Carolina Banjo Review in Bluegrass Today :)


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Carolina Banjo – Mary Z Cox

Mary Z Cox’s latest entry, Carolina Banjo, opens with the rousing strains of Foggy Mountain Clawhammer and never lets up in terms of its freewheeling finesse. 

The fact that Cox’s main instrument of choice is banjo, the otherwise alluring Got No Use for a Banjo Manseems to make a statement of sorts, one that easily interpreted as rallying for women in this age of empowerment. It refutes any notion that it has to be confined to any one particular gender. It also reflects the fact that Cox, a two-time Florida and North Carolina banjo champion who first picked up the banjo at age 12, has remained an exceptional artist for the past 20 years.

To her credit however, Cox seems more than willing to share the spotlight, and guest appearances by multi-instrumentalist Tim Gardner, Darren Nicholson on mandolin and guitar, and harmony singer Cindy Neal Carpenter add to both the flourish and frenzy of the album overall. She’s clearly dedicated to the task at hand, and her banjo playing, in combination with her deft dulcimer work, effectively bring this set of mostly traditional tunes to life.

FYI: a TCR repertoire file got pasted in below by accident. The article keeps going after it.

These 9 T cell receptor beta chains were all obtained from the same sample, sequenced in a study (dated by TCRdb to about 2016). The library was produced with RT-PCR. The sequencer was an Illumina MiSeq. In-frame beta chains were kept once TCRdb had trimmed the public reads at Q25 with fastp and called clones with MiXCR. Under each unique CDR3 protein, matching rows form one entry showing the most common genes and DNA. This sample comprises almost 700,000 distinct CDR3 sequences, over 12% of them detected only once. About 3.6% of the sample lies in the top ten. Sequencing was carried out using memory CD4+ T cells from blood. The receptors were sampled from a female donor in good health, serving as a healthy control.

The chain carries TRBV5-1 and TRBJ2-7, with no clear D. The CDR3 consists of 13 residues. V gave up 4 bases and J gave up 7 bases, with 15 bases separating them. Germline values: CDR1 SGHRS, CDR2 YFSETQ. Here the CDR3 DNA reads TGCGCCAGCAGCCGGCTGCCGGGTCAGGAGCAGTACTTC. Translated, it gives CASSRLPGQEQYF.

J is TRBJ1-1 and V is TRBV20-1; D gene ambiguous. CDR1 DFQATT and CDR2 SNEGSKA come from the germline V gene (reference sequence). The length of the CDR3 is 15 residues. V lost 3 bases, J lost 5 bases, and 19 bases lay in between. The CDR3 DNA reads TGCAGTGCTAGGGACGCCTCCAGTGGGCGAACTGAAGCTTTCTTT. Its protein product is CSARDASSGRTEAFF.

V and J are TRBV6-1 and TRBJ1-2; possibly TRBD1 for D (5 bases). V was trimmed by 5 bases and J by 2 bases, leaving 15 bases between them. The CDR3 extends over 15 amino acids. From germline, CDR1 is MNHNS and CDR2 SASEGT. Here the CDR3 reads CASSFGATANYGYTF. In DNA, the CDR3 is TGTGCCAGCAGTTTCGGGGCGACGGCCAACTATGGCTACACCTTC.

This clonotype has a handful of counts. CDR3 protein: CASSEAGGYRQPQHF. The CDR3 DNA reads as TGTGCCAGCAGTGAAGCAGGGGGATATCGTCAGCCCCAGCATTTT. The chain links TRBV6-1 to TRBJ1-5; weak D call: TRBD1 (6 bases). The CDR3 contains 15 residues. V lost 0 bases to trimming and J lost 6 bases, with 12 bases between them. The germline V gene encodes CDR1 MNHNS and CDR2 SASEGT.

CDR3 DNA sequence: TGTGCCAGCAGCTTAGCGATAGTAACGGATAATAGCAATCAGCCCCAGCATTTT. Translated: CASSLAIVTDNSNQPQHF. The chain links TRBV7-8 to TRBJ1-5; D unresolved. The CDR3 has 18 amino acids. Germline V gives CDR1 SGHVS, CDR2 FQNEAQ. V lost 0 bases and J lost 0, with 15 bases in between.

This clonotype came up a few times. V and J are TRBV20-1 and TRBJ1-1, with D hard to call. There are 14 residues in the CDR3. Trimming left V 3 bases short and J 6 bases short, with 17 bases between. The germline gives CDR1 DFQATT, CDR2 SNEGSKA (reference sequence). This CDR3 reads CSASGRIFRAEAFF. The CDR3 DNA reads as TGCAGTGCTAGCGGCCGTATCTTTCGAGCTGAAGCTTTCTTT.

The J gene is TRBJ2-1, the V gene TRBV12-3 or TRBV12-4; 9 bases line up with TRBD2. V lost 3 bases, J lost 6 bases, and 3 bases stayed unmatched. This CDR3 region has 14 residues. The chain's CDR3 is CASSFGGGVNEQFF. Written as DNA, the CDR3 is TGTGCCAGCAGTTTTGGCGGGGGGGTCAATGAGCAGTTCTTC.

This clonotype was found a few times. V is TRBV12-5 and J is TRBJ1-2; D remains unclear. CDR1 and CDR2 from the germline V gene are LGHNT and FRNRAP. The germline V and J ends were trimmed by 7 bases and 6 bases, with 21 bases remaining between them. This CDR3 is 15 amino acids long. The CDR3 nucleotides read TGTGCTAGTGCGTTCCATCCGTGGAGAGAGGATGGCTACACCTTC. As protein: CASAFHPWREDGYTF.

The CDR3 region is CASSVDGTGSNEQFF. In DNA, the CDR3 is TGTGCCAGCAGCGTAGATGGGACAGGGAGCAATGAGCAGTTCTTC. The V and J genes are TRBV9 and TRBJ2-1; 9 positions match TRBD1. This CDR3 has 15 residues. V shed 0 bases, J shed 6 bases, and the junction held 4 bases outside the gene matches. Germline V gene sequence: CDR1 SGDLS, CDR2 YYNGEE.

Whether it’s the uptempo takes on Hangman’s ReelCottonand Black Eyed Susie/Forked Over, or the more more subdued sounds of Washington’s March (The Dream), Elk River Blues and Barlow Knife, she captures a spirit and sway that makes each entry as compelling as the next. Although the vocal offerings are few and far between — the aforementioned Got No Use for a Banjo Man, the equally determined Red Rocking Chair, and the readily familiar Same Old Man Living at the Mill, are the only songs that feature singing — the inclusion of notes about every track in the album’s inner sleeve, and the shared chord progressions for those prone to play along, finds enlightenment shared with entertainment. And given that there’s no shortage of enthusiasm in Cox and company’s execution, it makes each of these offerings all the more enticing. 

Ultimately, Cox ought to be credited with having created an album that succeeds on several levels and can’t be confined to any one era. Given her past trajectory, that ought to be expected.  Nevertheless, the fact that she succeeds so astutely makes this Carolina Banjo ring all the more emphatically.